IN another display of political cunning, the Zapatista rebels in southern Mexico have rejected the government peace accord negotiated last March. But both sides want a continued cease-fire to the Indian guerrilla uprising that claimed at least 145 lives in January.
The rebels, known as the Zapatista National Liberation Army, are betting they can cut a better deal after the August presidential elections, political analysts say.
``Once again Subcommander Marcos [the Zapatista leader] is demonstrating a great capacity for analysis of the current situation,'' observes Sergio Sarmiento, a columnist for El Financiero, an independent Mexico City daily.
The Zapatistas did not endorse the center-left presidential candidate Cuauhtemoc Cardenas Solorzano when he visited their jungle hideout in Chiapas in May. By the same token, the rebels are not going to give the ruling party a boost by settling the Chiapas insurrection quickly, Mr. Sarmiento says.
Indeed, why should the Zapatistas accept the deal offered several months ago by a lame-duck president whose party's candidate is floundering in the popularity polls, Mexican political analysts say.
Since the preliminary peace agreement was struck in early March, the ruling party's candidate has been assassinated. His replacement, Ernesto Zedillo Ponce de Leon, fared poorly in Mexico's first televised debate between presidential candidates on May 12. Some recent polls show the conservative National Action Party (PAN) candidate Diego Fernandez de Cevallos leading Mr. Zedillo for the first time.
``Given the uncertainty of the election outcome, the Zapatistas don't want to give away any bargaining power to this administration if they will have more leverage after the elections,'' says Alex Saragoza, director of the University of California Mexico Studies Center here.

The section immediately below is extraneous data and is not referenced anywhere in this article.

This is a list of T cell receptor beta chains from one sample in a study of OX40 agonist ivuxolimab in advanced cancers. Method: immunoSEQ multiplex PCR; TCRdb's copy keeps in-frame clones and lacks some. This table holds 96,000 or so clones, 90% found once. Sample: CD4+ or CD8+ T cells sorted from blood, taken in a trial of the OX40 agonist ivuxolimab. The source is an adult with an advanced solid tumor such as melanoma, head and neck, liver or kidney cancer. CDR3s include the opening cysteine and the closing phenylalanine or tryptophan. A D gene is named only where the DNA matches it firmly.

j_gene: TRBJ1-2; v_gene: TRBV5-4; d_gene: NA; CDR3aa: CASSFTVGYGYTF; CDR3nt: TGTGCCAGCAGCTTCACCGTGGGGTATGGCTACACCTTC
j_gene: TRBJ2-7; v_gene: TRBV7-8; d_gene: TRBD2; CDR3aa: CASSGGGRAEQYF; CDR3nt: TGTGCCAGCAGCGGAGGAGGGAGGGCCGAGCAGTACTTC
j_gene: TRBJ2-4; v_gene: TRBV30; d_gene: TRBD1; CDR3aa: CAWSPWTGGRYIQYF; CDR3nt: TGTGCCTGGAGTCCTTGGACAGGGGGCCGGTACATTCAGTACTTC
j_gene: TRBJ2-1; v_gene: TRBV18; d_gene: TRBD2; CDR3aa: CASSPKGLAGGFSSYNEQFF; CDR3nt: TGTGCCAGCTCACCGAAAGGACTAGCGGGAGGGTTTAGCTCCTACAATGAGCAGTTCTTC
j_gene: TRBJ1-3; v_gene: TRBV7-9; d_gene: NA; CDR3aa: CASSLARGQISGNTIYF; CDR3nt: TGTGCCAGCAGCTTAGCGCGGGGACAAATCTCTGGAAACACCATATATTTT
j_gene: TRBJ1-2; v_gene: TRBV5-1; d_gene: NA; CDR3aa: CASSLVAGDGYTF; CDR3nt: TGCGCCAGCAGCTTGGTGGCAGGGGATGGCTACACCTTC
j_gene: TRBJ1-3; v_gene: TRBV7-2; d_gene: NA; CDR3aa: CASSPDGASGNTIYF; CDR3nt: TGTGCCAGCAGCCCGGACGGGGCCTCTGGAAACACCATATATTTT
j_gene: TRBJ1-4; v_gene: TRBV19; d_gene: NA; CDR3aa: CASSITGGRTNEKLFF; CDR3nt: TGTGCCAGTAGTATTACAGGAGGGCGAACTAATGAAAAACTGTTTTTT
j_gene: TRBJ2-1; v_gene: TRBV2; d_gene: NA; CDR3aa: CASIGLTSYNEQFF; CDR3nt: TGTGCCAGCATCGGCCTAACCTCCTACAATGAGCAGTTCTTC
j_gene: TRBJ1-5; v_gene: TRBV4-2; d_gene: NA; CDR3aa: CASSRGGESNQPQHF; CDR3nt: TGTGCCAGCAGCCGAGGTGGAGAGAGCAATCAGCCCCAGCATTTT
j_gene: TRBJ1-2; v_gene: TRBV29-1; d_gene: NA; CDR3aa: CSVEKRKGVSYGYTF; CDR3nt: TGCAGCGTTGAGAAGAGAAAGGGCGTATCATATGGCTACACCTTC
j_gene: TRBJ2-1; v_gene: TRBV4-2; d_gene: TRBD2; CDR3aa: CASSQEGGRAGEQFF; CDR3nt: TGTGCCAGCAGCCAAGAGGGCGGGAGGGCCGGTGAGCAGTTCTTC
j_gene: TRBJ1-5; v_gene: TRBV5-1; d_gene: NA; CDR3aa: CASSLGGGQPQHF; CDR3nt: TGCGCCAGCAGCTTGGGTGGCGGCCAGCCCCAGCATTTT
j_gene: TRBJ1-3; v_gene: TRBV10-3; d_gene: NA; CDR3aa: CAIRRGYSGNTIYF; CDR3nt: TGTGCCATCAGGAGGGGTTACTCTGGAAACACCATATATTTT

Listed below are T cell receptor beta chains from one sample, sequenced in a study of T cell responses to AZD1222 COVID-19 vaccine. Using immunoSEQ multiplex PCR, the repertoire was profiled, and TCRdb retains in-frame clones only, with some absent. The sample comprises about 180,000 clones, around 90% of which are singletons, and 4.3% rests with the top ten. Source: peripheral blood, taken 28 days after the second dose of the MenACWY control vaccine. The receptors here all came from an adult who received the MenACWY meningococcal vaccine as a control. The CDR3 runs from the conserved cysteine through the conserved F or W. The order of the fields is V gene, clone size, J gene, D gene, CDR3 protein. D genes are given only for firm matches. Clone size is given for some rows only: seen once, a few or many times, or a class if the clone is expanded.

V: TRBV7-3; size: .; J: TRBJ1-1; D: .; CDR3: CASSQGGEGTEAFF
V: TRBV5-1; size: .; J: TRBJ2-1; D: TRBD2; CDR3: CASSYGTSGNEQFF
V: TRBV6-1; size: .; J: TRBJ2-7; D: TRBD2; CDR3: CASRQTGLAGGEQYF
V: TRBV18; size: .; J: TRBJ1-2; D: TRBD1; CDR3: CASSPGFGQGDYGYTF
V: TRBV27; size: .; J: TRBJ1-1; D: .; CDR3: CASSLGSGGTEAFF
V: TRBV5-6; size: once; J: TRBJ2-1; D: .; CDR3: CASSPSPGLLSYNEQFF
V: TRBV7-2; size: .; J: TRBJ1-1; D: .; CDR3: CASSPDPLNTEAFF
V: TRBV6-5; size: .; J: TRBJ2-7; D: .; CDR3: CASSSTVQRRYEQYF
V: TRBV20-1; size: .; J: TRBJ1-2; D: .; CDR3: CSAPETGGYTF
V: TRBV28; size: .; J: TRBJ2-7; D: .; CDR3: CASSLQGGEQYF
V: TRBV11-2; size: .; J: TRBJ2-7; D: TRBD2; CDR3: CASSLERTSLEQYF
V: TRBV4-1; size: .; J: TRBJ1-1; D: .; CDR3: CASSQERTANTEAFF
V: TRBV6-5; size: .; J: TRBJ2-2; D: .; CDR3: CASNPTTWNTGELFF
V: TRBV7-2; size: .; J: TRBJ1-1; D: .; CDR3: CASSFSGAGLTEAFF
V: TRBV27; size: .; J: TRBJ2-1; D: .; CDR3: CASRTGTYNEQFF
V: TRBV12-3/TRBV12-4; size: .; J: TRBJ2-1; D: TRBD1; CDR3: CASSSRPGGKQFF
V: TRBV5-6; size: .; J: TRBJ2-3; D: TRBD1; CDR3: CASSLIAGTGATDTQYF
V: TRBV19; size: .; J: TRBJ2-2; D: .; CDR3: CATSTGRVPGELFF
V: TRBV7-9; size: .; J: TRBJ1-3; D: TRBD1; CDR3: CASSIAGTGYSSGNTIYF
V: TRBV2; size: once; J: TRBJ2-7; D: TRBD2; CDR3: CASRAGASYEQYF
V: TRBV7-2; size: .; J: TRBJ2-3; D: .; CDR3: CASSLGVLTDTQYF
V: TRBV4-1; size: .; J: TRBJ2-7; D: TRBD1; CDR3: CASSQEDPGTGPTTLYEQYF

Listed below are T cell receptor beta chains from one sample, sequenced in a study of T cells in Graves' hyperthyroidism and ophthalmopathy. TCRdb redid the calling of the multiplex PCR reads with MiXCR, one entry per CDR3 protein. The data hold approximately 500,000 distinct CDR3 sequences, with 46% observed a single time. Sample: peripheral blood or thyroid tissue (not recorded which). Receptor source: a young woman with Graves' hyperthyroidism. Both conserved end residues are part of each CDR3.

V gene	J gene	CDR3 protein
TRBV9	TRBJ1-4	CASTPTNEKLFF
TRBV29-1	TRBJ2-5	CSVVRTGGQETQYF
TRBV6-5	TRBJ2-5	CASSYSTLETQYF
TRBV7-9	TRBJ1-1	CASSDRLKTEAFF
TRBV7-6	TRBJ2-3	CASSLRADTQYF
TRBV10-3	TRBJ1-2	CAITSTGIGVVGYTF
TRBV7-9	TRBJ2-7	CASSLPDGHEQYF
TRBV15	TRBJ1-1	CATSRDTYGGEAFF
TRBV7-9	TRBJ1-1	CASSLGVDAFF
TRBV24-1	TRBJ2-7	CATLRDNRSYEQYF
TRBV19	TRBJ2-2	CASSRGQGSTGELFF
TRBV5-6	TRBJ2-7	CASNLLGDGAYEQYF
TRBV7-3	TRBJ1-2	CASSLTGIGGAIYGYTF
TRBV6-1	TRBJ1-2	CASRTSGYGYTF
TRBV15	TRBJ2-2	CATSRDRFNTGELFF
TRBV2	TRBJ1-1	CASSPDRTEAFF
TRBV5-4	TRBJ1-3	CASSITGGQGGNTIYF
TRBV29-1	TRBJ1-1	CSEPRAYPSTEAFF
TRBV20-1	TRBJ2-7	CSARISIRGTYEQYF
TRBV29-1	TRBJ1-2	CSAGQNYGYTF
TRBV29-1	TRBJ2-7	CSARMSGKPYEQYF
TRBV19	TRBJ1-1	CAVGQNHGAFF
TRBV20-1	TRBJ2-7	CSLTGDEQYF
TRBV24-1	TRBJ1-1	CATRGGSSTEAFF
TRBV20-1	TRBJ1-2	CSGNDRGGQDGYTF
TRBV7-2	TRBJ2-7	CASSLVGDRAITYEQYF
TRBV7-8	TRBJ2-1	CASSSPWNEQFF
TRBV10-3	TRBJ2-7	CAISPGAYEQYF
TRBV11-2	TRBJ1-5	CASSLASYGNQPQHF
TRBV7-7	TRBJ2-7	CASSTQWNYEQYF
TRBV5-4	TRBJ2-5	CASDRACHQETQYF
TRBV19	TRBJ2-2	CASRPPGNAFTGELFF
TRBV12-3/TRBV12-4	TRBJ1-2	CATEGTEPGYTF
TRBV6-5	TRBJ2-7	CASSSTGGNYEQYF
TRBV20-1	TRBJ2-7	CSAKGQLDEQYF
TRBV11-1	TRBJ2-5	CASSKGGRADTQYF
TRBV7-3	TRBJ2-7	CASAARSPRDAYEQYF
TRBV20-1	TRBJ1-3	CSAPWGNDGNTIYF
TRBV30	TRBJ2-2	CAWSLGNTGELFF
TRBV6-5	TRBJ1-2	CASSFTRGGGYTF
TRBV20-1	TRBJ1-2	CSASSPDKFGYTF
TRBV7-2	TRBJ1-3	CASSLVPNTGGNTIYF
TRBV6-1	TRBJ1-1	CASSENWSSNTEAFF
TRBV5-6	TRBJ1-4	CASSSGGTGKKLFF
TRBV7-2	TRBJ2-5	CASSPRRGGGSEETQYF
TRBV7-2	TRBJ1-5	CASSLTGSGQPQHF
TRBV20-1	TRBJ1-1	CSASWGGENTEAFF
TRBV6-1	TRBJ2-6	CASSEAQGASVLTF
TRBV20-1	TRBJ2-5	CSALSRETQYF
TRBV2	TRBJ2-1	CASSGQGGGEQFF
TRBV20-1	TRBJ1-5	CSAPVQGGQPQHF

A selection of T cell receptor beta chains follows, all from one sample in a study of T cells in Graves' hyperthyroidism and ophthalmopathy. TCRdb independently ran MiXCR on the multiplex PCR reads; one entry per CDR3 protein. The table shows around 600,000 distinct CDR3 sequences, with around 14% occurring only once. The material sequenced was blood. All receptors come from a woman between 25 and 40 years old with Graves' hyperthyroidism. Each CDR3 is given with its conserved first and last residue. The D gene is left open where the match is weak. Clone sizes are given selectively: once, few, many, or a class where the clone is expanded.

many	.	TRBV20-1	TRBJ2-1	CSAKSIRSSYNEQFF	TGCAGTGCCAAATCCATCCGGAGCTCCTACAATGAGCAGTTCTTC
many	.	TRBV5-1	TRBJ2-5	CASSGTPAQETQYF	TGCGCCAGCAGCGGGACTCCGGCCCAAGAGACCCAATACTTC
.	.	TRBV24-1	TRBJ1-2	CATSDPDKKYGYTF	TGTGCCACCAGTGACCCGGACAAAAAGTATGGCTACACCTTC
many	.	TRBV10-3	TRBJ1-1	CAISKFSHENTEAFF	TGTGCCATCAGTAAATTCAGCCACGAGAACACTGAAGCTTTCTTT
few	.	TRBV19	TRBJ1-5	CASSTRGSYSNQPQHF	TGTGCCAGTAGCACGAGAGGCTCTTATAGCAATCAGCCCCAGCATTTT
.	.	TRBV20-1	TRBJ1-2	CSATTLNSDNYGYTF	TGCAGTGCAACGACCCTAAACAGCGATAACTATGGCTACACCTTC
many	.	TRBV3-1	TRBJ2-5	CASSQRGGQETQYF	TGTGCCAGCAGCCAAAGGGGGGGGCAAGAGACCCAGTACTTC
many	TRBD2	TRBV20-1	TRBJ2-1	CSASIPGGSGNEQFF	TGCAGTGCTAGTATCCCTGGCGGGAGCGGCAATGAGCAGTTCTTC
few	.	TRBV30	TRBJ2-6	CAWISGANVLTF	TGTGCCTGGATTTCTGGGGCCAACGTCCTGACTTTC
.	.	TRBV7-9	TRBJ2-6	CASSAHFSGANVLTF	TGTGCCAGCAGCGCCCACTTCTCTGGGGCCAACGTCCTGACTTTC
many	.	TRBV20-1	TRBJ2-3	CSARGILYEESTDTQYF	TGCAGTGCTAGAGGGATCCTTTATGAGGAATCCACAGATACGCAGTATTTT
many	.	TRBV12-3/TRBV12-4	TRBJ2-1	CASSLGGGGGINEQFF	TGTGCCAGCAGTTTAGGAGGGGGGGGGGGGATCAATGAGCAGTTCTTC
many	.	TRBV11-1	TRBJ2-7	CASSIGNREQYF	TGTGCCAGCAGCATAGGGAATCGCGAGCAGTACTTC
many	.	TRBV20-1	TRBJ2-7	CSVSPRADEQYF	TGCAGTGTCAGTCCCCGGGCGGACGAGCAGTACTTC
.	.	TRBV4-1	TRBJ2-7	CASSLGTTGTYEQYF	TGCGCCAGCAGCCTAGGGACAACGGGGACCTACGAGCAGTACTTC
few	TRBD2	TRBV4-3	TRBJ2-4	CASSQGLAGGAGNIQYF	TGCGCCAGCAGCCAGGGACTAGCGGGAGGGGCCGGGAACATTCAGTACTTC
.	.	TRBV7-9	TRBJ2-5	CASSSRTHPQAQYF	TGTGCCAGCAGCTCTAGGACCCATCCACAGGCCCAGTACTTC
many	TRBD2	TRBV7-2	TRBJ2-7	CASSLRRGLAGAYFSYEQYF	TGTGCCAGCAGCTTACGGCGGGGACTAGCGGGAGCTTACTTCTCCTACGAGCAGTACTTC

Mr. Saragoza adds that whoever wins, ``the candidate will desperately want to reach an agreement with Zapatistas, because he won't want the Chiapas situation to blow up again during his first weeks in office.''
IN rejecting the preliminary peace pact as insufficient, the Zapatistas are returning to their original 34 demands - calling for jobs, housing, education, land, and agricultural reforms in one of Mexico's poorest states. But the Zapatistas are putting special emphasis on the demand for clean, democratic elections nationwide, which is one of the two demands that the Mexican government refused to negotiate with the Zapatistas. The indigenous rebels, consisting mostly of Tzotzil, Tzeltal, and Chol tribes, are calling for a national convention of ``progressive forces'' to discuss ``democracy, liberty, and justice.''
The government's chief peace negotiator, Manuel Camacho Solis, responded to the rebel rejection June 12 by announcing that the Mexican Army would continue its cease-fire. Mr. Camacho also affirmed that the Chiapas governor would implement 32 of the 34 Zapatista demands - relating to economic, social, and political development in Chiapas alone.
It is not clear yet how this setback for peace in Chiapas will affect the political career of Camacho. The former foreign minister and ex-mayor of Mexico City was hurt and angered when he did not get the nod from President Carlos Salinas de Gortari to be the Institutional Revolutionary Party (PRI) presidential candidate. Conventional wisdom dictated that a successfully negotiated peace agreement could rekindle Camacho's political hopes. Failure could mean exile to a distant foreign embassy.
It is no surprise that Zedillo, the PRI presidential candidate, reacted to the Zapatista announcement by not-so-subtly blaming Camacho. ``We're living a great illusion. We were sure that the negotiations were a success, and now the truth is that they are a failure,'' Zedillo told reporters after a campaign rally June 12.
``Zedillo is trying to eclipse what is left of Camacho's political sun,'' Saragoza says.
Political speculation about Camacho's intentions is already starting. Many professional and armchair observers here are concerned that whichever party loses the elections, it may stage street protests that could turn violent. One of the scenarios is that the instability will force President Salinas to call for new elections and appoint an interim president or special mediator. ``In this scenario, Camacho rides in to the Zocalo [the central plaza] on a white horse, negotiates a quick settlement with the Zapatistas, and saves the country,'' Saragoza says.